The Life and Times of Baseball’s Sal Maglie
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About the Book
Sal Maglie was a feared and hated pitcher perhaps best known for his vicious knockdown pitches that made batters tremble. Yet he was also respected as a ferocious competitor, one who pitched with his arm and his head, one who could be depended upon when his team needed a victory, and one who refused to quit, even when faced with a blacklisting, crippling injuries, and advanced age. Off the field, he was an amiable man.
This work chronicles the life and career of the man and the player: his unspectacular minor league career, his 1945 debut with Mel Ott’s New York Giants, his blacklisting by organized baseball for playing in Jorge Pasquel’s Mexican League, and his rejoining the Giants in 1950 at the age of 33.
He thereupon established himself as a bona fide big league pitcher, and went on to have a stellar career in the majors that included stints with the Cleveland Indians, Brooklyn Dodgers, New York Yankees, and St. Louis Cardinals. Game-by-game analyses of Maglie’s professional career, intimate portraits of the men Maglie played with and against—Mel Ott, Eddie Stanky, Monte Irvin, Jackie Robinson, Carl Furillo, Willie Mays, among others—and a look at baseball as it was played in the 1940s and 1950s are features of the book.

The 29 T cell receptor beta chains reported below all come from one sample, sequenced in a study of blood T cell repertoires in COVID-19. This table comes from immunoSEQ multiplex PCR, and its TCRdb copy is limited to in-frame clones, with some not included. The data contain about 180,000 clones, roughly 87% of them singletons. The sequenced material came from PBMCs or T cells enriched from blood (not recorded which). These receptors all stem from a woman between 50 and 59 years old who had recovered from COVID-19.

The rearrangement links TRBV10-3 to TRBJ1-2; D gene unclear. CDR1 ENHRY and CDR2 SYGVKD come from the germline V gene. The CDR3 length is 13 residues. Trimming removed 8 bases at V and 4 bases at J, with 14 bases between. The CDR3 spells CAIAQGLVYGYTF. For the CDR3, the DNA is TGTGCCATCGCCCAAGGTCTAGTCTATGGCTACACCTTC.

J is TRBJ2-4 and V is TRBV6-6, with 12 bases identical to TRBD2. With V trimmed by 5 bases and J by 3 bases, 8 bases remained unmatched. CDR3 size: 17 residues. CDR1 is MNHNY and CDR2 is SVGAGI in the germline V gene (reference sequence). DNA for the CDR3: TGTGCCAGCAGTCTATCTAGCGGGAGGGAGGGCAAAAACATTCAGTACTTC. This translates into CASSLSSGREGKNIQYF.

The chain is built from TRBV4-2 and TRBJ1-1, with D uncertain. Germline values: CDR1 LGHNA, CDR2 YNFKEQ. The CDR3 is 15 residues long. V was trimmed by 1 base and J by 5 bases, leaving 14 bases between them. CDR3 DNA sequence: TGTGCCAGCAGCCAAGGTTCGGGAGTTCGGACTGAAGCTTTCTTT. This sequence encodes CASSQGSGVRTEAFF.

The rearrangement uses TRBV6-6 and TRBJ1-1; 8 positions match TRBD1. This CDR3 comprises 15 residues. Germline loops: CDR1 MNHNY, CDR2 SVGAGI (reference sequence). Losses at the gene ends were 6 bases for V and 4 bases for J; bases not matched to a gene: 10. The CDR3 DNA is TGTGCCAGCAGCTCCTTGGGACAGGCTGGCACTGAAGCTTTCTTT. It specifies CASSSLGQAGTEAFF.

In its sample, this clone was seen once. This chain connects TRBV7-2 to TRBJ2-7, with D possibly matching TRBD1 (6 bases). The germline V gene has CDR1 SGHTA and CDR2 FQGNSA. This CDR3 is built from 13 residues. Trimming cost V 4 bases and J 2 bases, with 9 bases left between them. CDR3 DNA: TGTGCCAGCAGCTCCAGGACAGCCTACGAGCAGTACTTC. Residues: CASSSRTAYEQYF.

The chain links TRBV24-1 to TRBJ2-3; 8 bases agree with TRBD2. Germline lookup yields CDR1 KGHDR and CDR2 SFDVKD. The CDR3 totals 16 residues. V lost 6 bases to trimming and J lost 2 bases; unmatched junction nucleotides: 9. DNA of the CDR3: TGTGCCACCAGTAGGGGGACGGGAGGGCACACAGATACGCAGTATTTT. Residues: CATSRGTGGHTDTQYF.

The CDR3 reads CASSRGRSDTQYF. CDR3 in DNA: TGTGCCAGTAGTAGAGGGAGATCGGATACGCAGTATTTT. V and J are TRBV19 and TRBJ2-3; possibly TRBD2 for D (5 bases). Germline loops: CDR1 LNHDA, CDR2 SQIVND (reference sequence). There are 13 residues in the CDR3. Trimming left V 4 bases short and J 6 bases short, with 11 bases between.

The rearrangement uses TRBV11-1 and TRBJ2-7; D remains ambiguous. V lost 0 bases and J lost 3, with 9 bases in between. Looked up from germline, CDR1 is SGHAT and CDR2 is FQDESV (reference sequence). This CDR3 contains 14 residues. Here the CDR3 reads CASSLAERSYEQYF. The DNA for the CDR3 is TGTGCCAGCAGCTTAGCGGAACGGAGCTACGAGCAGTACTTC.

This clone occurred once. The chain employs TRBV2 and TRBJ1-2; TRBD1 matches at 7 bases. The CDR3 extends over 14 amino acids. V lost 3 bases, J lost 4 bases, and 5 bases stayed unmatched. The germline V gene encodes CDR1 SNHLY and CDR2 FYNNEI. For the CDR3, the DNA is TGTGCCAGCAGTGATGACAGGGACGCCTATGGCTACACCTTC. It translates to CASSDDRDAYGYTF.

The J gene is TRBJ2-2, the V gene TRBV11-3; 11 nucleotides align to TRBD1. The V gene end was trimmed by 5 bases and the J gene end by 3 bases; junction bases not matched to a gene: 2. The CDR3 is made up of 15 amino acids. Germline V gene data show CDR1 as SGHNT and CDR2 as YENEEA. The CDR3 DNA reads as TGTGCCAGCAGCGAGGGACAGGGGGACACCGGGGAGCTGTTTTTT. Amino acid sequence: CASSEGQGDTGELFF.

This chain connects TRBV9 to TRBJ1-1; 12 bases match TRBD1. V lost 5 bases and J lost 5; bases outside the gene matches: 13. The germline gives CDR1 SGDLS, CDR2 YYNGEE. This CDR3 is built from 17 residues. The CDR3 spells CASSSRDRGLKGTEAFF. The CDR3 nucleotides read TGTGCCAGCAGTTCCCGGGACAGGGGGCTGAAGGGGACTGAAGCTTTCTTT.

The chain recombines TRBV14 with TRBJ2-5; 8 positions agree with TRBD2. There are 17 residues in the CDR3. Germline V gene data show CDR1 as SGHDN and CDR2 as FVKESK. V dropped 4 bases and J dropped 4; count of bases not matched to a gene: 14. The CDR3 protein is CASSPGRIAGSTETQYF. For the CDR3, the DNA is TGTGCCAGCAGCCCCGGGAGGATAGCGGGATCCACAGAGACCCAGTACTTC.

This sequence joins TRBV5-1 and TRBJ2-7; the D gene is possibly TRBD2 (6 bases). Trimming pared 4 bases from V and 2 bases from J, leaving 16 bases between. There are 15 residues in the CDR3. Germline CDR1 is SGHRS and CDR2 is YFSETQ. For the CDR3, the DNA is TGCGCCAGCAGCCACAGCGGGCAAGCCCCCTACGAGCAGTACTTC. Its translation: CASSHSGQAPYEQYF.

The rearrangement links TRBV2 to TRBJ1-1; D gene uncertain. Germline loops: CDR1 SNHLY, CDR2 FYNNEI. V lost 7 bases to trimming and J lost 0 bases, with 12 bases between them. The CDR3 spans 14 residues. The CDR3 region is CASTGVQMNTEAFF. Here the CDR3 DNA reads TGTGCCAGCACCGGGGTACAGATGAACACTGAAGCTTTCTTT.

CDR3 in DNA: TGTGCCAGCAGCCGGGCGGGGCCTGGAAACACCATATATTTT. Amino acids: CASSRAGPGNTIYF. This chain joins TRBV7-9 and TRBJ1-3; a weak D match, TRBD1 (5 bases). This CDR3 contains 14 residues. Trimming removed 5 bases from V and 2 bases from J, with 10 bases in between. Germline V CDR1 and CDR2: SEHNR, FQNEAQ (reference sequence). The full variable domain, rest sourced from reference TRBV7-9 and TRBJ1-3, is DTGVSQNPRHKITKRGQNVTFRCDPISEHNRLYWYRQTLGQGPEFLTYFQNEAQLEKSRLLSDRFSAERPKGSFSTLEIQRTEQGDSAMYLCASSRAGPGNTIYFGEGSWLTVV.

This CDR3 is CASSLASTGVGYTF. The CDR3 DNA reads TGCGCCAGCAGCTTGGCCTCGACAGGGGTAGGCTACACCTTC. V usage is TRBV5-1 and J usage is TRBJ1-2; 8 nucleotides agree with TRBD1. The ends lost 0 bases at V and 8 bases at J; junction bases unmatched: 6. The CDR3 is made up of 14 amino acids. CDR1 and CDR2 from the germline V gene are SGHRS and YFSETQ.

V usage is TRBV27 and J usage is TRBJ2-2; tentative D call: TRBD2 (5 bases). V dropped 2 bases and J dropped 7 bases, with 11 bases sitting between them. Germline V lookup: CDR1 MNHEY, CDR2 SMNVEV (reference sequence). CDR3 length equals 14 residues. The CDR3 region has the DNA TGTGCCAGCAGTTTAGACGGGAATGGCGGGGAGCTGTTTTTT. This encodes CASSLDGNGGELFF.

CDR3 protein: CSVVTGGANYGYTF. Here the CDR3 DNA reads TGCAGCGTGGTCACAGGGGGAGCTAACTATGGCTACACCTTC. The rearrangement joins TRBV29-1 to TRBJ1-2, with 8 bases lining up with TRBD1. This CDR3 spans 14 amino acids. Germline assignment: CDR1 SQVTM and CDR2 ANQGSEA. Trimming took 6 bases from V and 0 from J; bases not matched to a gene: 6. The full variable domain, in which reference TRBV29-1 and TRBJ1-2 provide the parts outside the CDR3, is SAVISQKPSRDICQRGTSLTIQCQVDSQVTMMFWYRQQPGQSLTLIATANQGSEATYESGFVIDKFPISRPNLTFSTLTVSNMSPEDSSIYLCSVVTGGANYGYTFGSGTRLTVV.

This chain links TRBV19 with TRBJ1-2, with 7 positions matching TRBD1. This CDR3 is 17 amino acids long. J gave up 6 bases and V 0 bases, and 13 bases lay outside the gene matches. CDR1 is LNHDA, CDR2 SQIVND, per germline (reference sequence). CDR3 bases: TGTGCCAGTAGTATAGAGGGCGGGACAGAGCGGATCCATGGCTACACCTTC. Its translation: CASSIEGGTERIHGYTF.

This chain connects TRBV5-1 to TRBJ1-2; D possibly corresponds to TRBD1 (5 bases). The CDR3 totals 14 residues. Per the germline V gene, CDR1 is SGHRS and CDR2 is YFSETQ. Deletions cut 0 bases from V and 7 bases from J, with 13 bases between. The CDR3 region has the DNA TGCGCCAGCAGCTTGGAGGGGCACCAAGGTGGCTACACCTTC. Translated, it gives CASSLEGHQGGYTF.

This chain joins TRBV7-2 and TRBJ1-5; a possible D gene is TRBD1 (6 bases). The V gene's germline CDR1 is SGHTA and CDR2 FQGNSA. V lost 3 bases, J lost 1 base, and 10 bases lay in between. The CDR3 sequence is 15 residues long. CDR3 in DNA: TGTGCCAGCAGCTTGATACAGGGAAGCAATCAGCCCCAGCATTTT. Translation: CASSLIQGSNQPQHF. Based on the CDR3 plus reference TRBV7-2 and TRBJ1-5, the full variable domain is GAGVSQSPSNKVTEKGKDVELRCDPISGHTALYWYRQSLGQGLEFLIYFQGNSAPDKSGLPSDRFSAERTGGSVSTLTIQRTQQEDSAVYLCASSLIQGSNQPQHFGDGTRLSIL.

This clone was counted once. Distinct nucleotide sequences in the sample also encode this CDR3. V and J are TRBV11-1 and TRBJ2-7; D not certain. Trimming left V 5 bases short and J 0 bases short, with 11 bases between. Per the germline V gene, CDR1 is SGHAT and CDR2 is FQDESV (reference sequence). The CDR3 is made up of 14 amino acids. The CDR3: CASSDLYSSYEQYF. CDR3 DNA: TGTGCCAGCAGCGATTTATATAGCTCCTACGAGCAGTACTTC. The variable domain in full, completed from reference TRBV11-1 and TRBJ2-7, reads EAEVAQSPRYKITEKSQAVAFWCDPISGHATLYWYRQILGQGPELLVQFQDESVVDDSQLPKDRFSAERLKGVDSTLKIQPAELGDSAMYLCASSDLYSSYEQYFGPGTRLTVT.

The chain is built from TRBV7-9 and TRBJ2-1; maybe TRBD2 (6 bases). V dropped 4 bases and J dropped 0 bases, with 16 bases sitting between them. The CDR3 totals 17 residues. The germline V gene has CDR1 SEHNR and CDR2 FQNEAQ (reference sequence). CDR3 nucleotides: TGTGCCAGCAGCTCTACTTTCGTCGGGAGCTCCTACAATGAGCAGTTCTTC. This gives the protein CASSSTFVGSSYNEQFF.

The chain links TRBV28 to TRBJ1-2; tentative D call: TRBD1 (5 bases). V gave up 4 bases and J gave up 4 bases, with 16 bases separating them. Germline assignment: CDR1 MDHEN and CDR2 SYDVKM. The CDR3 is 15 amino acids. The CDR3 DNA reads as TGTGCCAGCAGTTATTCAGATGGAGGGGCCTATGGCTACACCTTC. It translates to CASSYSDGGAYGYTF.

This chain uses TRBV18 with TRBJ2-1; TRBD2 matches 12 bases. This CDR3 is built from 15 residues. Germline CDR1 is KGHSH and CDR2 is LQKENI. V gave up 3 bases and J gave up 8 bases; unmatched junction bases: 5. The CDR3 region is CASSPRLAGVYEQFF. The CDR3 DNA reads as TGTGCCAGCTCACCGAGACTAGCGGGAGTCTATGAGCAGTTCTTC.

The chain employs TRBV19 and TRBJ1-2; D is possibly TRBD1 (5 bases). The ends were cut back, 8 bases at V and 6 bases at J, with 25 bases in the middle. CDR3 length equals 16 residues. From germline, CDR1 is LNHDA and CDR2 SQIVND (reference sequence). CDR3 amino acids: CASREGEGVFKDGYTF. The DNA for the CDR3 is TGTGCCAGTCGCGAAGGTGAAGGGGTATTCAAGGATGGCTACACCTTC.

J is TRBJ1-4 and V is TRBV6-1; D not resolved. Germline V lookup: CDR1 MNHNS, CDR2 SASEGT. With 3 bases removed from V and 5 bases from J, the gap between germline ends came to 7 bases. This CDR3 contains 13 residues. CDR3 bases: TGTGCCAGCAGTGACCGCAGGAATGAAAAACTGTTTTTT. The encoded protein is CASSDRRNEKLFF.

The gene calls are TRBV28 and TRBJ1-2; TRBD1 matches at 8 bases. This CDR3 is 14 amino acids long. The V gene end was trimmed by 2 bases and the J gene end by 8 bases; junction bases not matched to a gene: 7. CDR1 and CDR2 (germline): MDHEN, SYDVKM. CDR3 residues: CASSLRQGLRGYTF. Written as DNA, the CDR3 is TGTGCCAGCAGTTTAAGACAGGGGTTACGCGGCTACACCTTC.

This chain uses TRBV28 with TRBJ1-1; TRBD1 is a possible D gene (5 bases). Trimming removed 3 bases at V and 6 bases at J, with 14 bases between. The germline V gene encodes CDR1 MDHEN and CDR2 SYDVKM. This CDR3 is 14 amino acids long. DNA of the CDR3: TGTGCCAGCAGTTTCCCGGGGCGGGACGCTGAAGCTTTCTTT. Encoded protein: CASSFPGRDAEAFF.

About the Author(s)
James D. Szalontai
Format: softcover (6 x 9)
Bibliographic Info: photos, notes, bibliography, index
Copyright Date: 2002
Table of Contents
1 Trials and Triumphs of a Bush League Pitcher 3
2 Return to the International League 26
3 Wartime Ball, “Wartime” Pitcher? 37
4 The Baseball War, the Black List, and the Mexican Jumping Beans 50
5 Back With the Giants 74
6 The American Aristocracy and the Miracle Finish 116
7 Pitching in Pain 182
8 A Season to Forget 218
9 Return to Glory 243
10 Banished to Cleveland 281
11 The Barber Joins the Enemy 303
12 From Dodger Blue to Yankee Pinstripes 336
13 The End Is Near 349
14 The Old Warrior Fades Away 364
Chapter Notes 373
Book Reviews & Awards
“a comprehensive, well-crafted view of baseball in the ’40s and ’50s”—Sports Collectors Digest; “one of the finest books I’ve ever read…remarkable research”—Brooklyn Spectator; “a truly great book”—Staten Island Register; “an eye-opener…exhaustive detail…intelligent”—North Buffalo Rocket; “intelligent and effective”—Tonawanda News; “notable for its thought examination of the baseball context of the pitcher’s life, revealing the dark side of 1950s baseball”—SABR Bibliography Committee Newsletter.